Getting started

June 12, 2011

I finally got around to planting a few things at the Ballard P-patch this weekend. I have to admit I’m a little intimidated trying to grow new veggies. I don’t want to spend a ton of money and then somehow kill all the plants. I went to Swanson’s and decided I’d plant 1/2 the plot with flowers and decorative plants and the other 1/2 with edibles.

My favorite flowers are: Peony, Tulips and Lilies. I looked all over for a nice deep red, or peach colored peony, but all they had were white and pink. I went with a light pink color. The bees were all over it.

Ballard P-patch Peony

My Peony

Koda

My lazy companion. He didn't even offer to help.

Balalrd P-patch plot

Getting started on my plot

Balalrd P-patch plot

Lemon cucumber, tomato, chives and bush beans...

I loved the lemon cucumbers we grew on the deck last year. I like how full the plant gets. They are easy to grow and they make me feel somewhat successful as a novice gardener!

I’m going to plant some peppers and maybe some arugula as well. Stay tuned…

hori hori dig dig!

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Woot! We finally finished the traffic circle planting project today. It looks fabulous! We met so many of our neighbors as they drove or walked by and thanked us for our hard work. One lady even told us we were going to heaven for cleaning up the neighborhood. Nice.

Ballard Traffic Circle Before

Before

Ballard Traffic Circle After

After

Ballard Traffic Circle in progress

Planting

We planted Yucca, Oat Grass, Bowles Wallflower, Point Reyes Ceanothus, a few Poppies and a few Echinacea.

Ballard Traffic Circle Plants

A trip to Swanson's Nursery

Ballard Traffic Circle Plan

The Plans

Oh, and we found this while digging: someone’s pet hamster remains. For a second I thought we found someone’s dope stash. We promptly reburied it. J is for Jumper the hamster who apparently died in November of 2009. RIP Jumper.

Hamster remains in the traffic circle

Someone's pet hamster remains...

At the end of the project, I spent the Seattle Small Sparks funds from the city ($599) and only $40 out of pocket. It looks great and I am so glad it’s done. A big thank you to Sean for helping me get this done. Also, to my brother and sister-in-law for pulling out juniper roots with their truck.

Now it’s time to move onto my p-patch plot!

hori hori dig dig!

I have been on the wait list for over 3 years for a plot in a local p-patch. I was on 3 lists actually (the max allowed) with the Seattle Department of Neighborhoods. Recently I was contacted by the city to see if I was still interested in a plot at the Ballard P-patch. I don’t think the volunteer appreciated how excited I was. I think she wanted me to stop clapping.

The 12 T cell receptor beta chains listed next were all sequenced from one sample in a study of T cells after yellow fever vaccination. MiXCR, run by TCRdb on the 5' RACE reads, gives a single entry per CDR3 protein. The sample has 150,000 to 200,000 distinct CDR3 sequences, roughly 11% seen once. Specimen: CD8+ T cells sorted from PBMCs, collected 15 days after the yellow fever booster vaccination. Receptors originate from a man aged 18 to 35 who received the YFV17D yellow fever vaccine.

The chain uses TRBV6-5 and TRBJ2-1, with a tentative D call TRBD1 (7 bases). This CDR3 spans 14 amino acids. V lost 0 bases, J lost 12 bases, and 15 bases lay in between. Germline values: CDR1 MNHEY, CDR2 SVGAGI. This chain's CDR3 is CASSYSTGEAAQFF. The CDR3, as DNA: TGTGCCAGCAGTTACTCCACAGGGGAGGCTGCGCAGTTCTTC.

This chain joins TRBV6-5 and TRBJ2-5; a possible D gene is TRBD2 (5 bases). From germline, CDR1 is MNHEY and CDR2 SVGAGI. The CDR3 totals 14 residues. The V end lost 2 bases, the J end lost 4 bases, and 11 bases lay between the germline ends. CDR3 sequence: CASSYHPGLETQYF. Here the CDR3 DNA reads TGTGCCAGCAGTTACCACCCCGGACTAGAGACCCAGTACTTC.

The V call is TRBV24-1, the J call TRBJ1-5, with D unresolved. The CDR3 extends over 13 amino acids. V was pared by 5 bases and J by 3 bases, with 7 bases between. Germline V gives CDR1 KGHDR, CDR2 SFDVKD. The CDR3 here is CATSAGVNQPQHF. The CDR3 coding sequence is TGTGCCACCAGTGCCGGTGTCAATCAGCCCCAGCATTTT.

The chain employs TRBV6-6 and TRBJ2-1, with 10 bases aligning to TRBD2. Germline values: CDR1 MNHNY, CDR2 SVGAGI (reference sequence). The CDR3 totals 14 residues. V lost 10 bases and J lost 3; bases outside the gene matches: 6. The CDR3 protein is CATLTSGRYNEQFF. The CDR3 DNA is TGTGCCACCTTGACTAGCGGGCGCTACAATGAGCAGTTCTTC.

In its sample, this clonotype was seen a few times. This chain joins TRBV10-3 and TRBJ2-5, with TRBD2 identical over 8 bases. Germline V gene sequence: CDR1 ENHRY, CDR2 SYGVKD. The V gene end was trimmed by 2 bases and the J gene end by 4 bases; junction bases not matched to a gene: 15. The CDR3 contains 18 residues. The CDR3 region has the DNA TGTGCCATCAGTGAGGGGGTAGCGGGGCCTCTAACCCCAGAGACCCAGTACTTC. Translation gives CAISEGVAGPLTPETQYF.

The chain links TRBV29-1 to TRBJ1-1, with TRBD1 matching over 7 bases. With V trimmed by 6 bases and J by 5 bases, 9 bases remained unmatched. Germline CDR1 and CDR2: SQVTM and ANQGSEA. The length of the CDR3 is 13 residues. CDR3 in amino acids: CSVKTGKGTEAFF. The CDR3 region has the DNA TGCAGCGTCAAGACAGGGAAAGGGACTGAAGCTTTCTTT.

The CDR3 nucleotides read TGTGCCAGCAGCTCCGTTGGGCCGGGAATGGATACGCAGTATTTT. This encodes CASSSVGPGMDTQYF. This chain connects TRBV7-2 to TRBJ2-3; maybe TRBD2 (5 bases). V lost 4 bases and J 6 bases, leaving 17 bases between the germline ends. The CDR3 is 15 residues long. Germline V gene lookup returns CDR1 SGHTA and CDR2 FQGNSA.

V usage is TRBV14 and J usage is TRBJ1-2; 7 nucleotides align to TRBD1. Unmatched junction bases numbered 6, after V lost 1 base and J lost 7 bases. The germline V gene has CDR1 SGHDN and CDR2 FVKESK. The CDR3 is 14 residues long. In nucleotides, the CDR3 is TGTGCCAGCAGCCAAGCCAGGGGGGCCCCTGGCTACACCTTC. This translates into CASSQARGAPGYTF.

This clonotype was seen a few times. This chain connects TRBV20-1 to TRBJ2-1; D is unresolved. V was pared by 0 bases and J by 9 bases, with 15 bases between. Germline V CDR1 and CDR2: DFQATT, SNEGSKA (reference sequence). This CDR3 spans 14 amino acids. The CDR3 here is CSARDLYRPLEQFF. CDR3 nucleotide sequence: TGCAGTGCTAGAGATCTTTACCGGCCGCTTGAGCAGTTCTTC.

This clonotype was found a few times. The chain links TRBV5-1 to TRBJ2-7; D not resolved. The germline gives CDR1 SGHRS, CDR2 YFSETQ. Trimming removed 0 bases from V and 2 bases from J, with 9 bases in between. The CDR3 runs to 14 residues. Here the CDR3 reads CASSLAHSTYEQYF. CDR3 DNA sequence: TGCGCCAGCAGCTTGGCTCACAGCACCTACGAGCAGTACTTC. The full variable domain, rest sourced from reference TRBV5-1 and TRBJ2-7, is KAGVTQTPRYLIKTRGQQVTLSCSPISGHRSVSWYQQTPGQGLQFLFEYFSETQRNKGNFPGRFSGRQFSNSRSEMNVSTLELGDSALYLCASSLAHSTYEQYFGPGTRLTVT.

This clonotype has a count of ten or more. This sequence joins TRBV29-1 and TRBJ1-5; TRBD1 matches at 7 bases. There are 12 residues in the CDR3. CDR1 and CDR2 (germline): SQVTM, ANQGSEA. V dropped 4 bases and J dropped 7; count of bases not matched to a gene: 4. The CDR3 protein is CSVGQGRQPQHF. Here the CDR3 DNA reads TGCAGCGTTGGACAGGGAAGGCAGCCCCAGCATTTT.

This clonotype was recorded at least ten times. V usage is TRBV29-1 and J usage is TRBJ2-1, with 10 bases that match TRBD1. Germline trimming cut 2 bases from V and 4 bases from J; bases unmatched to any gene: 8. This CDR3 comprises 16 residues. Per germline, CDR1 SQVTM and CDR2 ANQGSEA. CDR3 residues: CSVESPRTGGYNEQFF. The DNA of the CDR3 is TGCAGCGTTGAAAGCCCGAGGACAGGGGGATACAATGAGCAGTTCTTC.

Anyway, I met the garden site coordinator, Roy, who showed me my plot and gave me the rundown on volunteering at the site. My plot is 10′ x 10′ at the edge of the garden. I love the this p-patch because it is off the street and has a large parking lot, so it is relatively quiet compared to some of the p-patches in the city. Check it out:

Ballard P-patch plot

My plot at the edge of the garden

Ballard P-patch plot

A blank slate...

Ballard P-patch

The Ballard P-patch site

The garden also has quite a few plots dedicated to grow food for the Ballard Food Bank. Each Tuesday is a Growing for Giving volunteer night. I like that.

I haven’t decided what to plant here yet. I think I’d like to do a mix of flowers and edibles. Stay tuned…

hori hori dig dig!

Nerd alert: I am totally geeking out on this traffic circle. I love it. I feel more connected with my neighbors and I finally have a little patch of dirt to play in. It has been a work in progress and isn’t even close to being finished, but I wanted to share my progress. I’ve been working with the city and I am the official volunteer of the traffic circle at 28th/59th street. I hope they send me a badge. I applied for a Small Sparks award through the Seattle Department of Neighborhoods to get up to $600 from the city to beautify my TC. I am waiting to hear back from them. Take a look at the before shot:

Ballard Traffic Circle

Before

These are 30-year-old juniper shrubs with a smattering of weeds, leaves and a few pretty flowers. We decided to take out all of the juniper. I didn’t realize what a gigantic pain in the ass that would be. The first day of cleanup we only got 1/2 the job done and filled 10 yard bags full of debris.

Ballard Traffic Circle Cleanup

Day 1 Cleanup

Ballard Traffic Circle Cleanup

Day 2 Cleanup

Treasures found while cleaning out the TC: 3 full cans of Miller High Life that were a bit old, multiple doggie tennis balls, some airline size alcohol bottles (empty), and a little 1 hit hash pipe. Who says it doesn’t pay to volunteer?!

We cut the junipers down to the root, and my next challenge is to find someone to remove them. There are about 6 large roots to be removed. I think it requires a truck and chains. I don’t think the Prius or Subaru will do the job. Although I’m sure it would be fun to watch.

Ballard Traffic Circle Cleanup

Juniper Roots

Once I find out about the city funds for the plants, I can go shopping! Stay tuned…

hori hori dig dig!